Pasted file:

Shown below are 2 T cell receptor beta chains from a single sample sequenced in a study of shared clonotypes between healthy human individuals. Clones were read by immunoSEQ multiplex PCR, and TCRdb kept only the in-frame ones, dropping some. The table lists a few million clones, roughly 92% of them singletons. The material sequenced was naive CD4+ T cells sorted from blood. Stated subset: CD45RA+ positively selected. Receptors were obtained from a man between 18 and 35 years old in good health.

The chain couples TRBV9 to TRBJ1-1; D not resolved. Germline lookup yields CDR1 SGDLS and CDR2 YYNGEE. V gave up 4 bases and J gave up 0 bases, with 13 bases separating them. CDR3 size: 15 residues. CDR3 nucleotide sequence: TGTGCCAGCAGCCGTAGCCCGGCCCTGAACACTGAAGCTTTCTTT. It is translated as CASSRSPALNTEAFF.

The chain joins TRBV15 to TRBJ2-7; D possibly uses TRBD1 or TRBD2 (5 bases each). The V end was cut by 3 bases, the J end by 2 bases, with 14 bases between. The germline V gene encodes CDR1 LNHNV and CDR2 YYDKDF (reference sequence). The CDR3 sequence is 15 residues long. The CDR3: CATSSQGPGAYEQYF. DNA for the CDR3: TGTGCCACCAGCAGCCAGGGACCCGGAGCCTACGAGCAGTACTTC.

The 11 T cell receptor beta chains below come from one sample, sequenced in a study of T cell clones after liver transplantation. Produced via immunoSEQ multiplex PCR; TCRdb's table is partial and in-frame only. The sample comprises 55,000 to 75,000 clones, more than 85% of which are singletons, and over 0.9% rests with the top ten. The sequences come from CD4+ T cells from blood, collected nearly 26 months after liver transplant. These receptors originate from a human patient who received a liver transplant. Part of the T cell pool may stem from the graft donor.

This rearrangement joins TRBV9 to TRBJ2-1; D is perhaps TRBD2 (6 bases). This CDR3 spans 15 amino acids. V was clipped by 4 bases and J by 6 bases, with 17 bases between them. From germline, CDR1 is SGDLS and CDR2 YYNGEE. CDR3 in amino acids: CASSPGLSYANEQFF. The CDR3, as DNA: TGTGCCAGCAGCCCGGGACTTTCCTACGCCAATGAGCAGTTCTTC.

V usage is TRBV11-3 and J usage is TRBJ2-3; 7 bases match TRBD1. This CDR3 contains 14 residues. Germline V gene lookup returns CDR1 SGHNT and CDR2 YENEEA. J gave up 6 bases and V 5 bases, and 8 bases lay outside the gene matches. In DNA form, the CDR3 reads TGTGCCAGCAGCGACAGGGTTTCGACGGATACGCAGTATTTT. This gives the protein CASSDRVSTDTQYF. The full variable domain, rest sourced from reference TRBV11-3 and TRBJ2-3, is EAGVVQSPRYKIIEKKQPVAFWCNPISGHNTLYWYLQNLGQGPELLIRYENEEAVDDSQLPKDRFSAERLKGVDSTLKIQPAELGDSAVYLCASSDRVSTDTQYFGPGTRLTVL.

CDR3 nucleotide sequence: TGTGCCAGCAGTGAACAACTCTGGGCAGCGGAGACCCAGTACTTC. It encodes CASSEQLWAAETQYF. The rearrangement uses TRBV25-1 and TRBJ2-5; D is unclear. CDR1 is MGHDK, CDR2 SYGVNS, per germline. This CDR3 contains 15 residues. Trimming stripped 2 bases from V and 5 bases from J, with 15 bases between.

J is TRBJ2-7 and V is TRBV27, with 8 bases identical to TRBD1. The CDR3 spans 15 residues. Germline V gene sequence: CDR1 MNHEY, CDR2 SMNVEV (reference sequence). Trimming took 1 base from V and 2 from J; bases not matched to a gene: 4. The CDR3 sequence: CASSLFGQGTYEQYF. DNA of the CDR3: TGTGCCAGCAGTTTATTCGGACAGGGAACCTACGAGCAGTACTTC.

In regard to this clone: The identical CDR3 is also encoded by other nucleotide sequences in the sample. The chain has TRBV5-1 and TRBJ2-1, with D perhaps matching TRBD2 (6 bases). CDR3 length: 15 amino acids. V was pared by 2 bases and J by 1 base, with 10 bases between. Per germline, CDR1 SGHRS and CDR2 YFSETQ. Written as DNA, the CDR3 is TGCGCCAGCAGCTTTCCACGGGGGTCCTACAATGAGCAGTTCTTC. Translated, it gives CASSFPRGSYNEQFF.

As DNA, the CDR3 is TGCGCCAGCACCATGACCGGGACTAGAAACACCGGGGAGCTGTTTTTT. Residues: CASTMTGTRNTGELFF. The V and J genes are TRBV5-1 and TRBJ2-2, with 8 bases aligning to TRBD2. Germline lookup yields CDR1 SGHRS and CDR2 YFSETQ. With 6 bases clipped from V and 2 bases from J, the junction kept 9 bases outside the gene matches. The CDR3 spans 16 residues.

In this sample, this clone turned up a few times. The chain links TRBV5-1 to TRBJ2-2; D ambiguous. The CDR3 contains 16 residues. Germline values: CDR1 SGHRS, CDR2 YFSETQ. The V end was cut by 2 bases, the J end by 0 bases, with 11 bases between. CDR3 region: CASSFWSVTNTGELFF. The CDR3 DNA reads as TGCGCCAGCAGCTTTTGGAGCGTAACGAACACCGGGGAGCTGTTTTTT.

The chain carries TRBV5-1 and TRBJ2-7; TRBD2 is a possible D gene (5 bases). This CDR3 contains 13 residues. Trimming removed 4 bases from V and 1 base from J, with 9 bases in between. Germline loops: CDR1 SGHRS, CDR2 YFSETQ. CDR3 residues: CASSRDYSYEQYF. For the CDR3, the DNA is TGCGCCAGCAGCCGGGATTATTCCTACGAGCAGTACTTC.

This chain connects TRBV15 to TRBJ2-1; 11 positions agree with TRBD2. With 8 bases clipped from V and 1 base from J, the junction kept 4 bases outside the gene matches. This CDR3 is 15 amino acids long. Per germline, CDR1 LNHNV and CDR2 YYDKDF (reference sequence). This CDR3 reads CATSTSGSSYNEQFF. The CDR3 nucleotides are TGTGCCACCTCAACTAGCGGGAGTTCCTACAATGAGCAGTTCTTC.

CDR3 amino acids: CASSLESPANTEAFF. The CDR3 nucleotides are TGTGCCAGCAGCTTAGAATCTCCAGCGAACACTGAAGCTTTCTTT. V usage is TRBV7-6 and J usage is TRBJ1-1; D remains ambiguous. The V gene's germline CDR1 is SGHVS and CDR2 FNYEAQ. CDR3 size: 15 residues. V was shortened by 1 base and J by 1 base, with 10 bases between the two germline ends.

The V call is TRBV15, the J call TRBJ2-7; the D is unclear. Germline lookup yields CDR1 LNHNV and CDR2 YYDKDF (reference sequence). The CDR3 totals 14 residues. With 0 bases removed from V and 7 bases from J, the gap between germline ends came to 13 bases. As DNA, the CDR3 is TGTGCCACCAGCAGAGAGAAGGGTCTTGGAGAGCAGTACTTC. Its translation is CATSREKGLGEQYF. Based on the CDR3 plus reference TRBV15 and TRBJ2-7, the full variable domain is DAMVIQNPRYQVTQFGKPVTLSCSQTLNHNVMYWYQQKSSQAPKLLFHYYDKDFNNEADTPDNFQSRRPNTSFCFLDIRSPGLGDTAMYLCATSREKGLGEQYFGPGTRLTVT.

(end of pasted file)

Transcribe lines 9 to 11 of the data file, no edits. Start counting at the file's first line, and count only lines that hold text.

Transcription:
In regard to this clone: The identical CDR3 is also encoded by other nucleotide sequences in the sample. The chain has TRBV5-1 and TRBJ2-1, with D perhaps matching TRBD2 (6 bases). CDR3 length: 15 amino acids. V was pared by 2 bases and J by 1 base, with 10 bases between. Per germline, CDR1 SGHRS and CDR2 YFSETQ. Written as DNA, the CDR3 is TGCGCCAGCAGCTTTCCACGGGGGTCCTACAATGAGCAGTTCTTC. Translated, it gives CASSFPRGSYNEQFF.

As DNA, the CDR3 is TGCGCCAGCACCATGACCGGGACTAGAAACACCGGGGAGCTGTTTTTT. Residues: CASTMTGTRNTGELFF. The V and J genes are TRBV5-1 and TRBJ2-2, with 8 bases aligning to TRBD2. Germline lookup yields CDR1 SGHRS and CDR2 YFSETQ. With 6 bases clipped from V and 2 bases from J, the junction kept 9 bases outside the gene matches. The CDR3 spans 16 residues.

In this sample, this clone turned up a few times. The chain links TRBV5-1 to TRBJ2-2; D ambiguous. The CDR3 contains 16 residues. Germline values: CDR1 SGHRS, CDR2 YFSETQ. The V end was cut by 2 bases, the J end by 0 bases, with 11 bases between. CDR3 region: CASSFWSVTNTGELFF. The CDR3 DNA reads as TGCGCCAGCAGCTTTTGGAGCGTAACGAACACCGGGGAGCTGTTTTTT.